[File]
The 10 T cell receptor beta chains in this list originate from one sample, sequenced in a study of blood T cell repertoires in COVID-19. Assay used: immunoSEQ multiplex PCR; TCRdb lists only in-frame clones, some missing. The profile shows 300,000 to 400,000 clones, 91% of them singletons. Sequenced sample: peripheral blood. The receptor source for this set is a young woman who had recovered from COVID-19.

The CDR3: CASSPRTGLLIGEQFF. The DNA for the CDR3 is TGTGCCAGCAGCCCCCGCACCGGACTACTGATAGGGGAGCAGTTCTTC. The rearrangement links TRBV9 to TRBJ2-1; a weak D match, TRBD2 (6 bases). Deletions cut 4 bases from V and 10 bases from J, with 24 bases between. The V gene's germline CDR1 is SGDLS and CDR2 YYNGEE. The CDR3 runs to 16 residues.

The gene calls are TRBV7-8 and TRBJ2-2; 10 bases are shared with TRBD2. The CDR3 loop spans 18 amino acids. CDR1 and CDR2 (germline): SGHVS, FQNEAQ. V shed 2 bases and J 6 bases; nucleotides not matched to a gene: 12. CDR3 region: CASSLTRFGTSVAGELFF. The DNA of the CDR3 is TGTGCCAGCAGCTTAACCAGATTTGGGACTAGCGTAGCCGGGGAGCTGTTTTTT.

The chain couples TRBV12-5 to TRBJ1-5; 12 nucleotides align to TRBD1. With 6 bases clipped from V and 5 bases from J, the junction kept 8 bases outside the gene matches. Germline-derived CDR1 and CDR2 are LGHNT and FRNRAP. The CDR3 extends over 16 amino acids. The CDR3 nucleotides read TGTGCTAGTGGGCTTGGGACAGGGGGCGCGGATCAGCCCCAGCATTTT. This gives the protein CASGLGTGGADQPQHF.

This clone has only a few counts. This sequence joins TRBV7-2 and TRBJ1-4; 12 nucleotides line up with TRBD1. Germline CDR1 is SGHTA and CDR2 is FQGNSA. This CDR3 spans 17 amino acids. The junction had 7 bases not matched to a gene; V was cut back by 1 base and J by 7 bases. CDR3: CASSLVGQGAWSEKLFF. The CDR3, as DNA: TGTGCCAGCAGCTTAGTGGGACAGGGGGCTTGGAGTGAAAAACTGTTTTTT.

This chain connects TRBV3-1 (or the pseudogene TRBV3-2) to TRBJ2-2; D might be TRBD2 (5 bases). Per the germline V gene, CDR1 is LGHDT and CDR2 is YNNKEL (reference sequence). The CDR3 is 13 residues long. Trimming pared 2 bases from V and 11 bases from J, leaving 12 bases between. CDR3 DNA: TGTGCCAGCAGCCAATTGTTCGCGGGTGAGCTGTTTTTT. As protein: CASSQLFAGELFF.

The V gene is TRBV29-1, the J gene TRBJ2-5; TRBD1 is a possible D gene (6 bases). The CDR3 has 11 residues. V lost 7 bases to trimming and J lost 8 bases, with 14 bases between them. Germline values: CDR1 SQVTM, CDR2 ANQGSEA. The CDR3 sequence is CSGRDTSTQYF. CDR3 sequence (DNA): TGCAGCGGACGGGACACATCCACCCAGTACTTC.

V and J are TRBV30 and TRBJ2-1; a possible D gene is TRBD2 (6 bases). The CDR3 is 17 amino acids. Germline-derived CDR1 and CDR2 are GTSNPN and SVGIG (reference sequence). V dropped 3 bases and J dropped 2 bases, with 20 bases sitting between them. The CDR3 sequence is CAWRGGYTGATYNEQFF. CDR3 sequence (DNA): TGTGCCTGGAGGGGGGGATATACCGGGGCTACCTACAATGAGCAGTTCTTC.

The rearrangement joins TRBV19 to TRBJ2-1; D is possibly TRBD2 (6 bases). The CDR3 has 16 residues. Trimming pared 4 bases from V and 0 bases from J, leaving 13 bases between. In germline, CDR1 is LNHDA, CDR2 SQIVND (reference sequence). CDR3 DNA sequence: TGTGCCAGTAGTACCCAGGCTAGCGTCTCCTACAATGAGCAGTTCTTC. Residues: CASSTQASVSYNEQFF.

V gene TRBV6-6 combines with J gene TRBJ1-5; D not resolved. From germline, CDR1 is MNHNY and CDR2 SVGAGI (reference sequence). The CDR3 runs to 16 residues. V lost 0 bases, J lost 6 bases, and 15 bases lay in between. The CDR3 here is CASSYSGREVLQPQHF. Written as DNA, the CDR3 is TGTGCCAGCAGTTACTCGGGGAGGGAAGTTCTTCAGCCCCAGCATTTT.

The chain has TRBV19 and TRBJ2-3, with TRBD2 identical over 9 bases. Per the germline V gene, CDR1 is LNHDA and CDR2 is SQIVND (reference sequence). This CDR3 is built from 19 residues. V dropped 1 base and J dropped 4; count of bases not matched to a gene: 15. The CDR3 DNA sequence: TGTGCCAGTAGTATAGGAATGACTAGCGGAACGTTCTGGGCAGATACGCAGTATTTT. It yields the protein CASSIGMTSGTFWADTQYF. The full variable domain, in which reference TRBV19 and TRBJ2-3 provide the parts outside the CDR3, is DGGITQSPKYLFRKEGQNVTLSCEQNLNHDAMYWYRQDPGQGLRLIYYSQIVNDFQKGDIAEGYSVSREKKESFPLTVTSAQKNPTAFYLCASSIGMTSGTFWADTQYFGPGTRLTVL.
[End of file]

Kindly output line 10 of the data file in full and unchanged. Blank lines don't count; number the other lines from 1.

V gene TRBV6-6 combines with J gene TRBJ1-5; D not resolved. From germline, CDR1 is MNHNY and CDR2 SVGAGI (reference sequence). The CDR3 runs to 16 residues. V lost 0 bases, J lost 6 bases, and 15 bases lay in between. The CDR3 here is CASSYSGREVLQPQHF. Written as DNA, the CDR3 is TGTGCCAGCAGTTACTCGGGGAGGGAAGTTCTTCAGCCCCAGCATTTT.